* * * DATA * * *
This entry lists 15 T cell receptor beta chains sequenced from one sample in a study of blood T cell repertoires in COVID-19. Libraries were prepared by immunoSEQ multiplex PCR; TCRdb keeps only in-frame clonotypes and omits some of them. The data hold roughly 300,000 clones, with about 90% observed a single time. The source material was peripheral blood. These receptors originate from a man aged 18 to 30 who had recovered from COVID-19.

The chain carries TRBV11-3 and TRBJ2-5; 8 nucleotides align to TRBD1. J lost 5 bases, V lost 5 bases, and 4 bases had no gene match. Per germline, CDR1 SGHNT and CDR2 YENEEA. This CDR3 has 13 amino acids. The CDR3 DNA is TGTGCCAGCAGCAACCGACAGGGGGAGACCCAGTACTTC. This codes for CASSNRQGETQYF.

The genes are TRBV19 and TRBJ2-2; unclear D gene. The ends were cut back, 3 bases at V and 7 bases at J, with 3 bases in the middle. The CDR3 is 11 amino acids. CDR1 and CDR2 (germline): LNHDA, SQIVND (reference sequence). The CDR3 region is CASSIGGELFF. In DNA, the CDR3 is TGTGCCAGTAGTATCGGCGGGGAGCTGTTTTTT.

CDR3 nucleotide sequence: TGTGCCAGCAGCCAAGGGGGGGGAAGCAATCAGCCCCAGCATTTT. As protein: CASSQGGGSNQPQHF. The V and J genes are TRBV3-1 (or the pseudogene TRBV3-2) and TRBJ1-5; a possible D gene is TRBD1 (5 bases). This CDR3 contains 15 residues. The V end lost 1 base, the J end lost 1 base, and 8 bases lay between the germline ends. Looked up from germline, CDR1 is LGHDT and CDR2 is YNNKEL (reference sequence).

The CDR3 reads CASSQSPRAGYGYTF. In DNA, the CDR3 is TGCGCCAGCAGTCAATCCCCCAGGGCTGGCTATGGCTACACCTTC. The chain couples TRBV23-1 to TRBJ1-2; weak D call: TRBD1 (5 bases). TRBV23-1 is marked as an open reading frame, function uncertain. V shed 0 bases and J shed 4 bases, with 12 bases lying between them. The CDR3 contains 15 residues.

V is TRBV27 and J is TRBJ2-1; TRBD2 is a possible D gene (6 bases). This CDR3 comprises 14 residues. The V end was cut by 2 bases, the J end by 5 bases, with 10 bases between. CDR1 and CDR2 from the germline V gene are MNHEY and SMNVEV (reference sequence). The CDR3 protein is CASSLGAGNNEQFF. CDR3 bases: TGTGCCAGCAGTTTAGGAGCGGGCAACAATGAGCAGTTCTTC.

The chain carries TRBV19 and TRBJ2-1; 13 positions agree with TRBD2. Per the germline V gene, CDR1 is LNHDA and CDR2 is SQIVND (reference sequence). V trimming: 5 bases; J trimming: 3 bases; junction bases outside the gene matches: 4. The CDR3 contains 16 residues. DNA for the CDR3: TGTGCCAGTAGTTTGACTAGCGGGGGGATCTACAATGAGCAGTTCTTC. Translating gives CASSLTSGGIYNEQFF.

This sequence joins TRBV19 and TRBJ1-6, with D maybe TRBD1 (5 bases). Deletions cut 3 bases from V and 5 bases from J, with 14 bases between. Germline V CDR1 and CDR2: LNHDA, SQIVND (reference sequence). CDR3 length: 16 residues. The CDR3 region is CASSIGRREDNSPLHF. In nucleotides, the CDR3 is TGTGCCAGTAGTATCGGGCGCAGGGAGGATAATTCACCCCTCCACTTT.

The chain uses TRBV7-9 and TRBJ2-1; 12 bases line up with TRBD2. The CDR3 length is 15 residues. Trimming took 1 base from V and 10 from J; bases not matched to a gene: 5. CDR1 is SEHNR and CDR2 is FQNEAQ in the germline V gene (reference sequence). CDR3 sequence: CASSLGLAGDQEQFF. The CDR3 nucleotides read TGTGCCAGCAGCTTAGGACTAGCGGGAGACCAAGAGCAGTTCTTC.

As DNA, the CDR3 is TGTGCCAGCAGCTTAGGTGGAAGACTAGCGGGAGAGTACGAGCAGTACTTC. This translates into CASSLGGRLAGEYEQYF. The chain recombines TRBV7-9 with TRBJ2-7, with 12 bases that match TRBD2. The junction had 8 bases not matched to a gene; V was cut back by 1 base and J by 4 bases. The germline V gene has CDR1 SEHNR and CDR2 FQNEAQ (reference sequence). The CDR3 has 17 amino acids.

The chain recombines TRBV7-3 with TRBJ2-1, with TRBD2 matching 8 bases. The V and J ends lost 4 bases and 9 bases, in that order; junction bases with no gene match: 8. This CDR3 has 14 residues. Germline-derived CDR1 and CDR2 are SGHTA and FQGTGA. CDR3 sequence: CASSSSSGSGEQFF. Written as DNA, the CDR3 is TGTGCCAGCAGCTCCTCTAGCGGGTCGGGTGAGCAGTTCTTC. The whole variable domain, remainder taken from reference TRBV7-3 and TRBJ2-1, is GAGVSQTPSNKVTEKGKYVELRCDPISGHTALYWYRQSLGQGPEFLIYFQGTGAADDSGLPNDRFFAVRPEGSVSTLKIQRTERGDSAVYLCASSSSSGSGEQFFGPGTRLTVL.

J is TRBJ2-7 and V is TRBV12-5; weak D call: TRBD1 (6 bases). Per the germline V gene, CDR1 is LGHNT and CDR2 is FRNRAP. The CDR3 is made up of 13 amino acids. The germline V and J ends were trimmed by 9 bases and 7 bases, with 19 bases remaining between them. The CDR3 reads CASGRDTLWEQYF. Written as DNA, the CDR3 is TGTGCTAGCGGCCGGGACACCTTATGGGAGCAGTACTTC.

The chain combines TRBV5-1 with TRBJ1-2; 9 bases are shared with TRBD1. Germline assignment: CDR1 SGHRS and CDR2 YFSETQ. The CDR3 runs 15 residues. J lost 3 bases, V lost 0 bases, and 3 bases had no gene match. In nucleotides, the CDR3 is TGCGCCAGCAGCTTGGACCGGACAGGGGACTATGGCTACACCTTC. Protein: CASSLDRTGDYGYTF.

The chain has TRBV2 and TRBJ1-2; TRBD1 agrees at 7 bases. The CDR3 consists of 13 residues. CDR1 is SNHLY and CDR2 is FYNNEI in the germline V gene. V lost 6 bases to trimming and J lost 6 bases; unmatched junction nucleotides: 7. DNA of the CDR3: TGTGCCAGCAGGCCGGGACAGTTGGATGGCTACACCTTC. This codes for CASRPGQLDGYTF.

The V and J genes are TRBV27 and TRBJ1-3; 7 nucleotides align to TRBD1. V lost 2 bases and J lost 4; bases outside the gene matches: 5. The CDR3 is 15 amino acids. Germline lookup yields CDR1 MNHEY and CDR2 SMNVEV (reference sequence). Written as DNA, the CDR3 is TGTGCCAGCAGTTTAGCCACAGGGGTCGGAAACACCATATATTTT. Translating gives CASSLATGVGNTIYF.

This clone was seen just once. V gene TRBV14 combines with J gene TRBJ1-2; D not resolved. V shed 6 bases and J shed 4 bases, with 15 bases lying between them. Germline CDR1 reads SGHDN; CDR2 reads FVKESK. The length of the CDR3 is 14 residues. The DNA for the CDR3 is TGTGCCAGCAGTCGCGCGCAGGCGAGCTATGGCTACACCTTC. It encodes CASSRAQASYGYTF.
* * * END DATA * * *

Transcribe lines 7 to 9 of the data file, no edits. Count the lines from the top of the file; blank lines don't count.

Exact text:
The chain carries TRBV19 and TRBJ2-1; 13 positions agree with TRBD2. Per the germline V gene, CDR1 is LNHDA and CDR2 is SQIVND (reference sequence). V trimming: 5 bases; J trimming: 3 bases; junction bases outside the gene matches: 4. The CDR3 contains 16 residues. DNA for the CDR3: TGTGCCAGTAGTTTGACTAGCGGGGGGATCTACAATGAGCAGTTCTTC. Translating gives CASSLTSGGIYNEQFF.

This sequence joins TRBV19 and TRBJ1-6, with D maybe TRBD1 (5 bases). Deletions cut 3 bases from V and 5 bases from J, with 14 bases between. Germline V CDR1 and CDR2: LNHDA, SQIVND (reference sequence). CDR3 length: 16 residues. The CDR3 region is CASSIGRREDNSPLHF. In nucleotides, the CDR3 is TGTGCCAGTAGTATCGGGCGCAGGGAGGATAATTCACCCCTCCACTTT.

The chain uses TRBV7-9 and TRBJ2-1; 12 bases line up with TRBD2. The CDR3 length is 15 residues. Trimming took 1 base from V and 10 from J; bases not matched to a gene: 5. CDR1 is SEHNR and CDR2 is FQNEAQ in the germline V gene (reference sequence). CDR3 sequence: CASSLGLAGDQEQFF. The CDR3 nucleotides read TGTGCCAGCAGCTTAGGACTAGCGGGAGACCAAGAGCAGTTCTTC.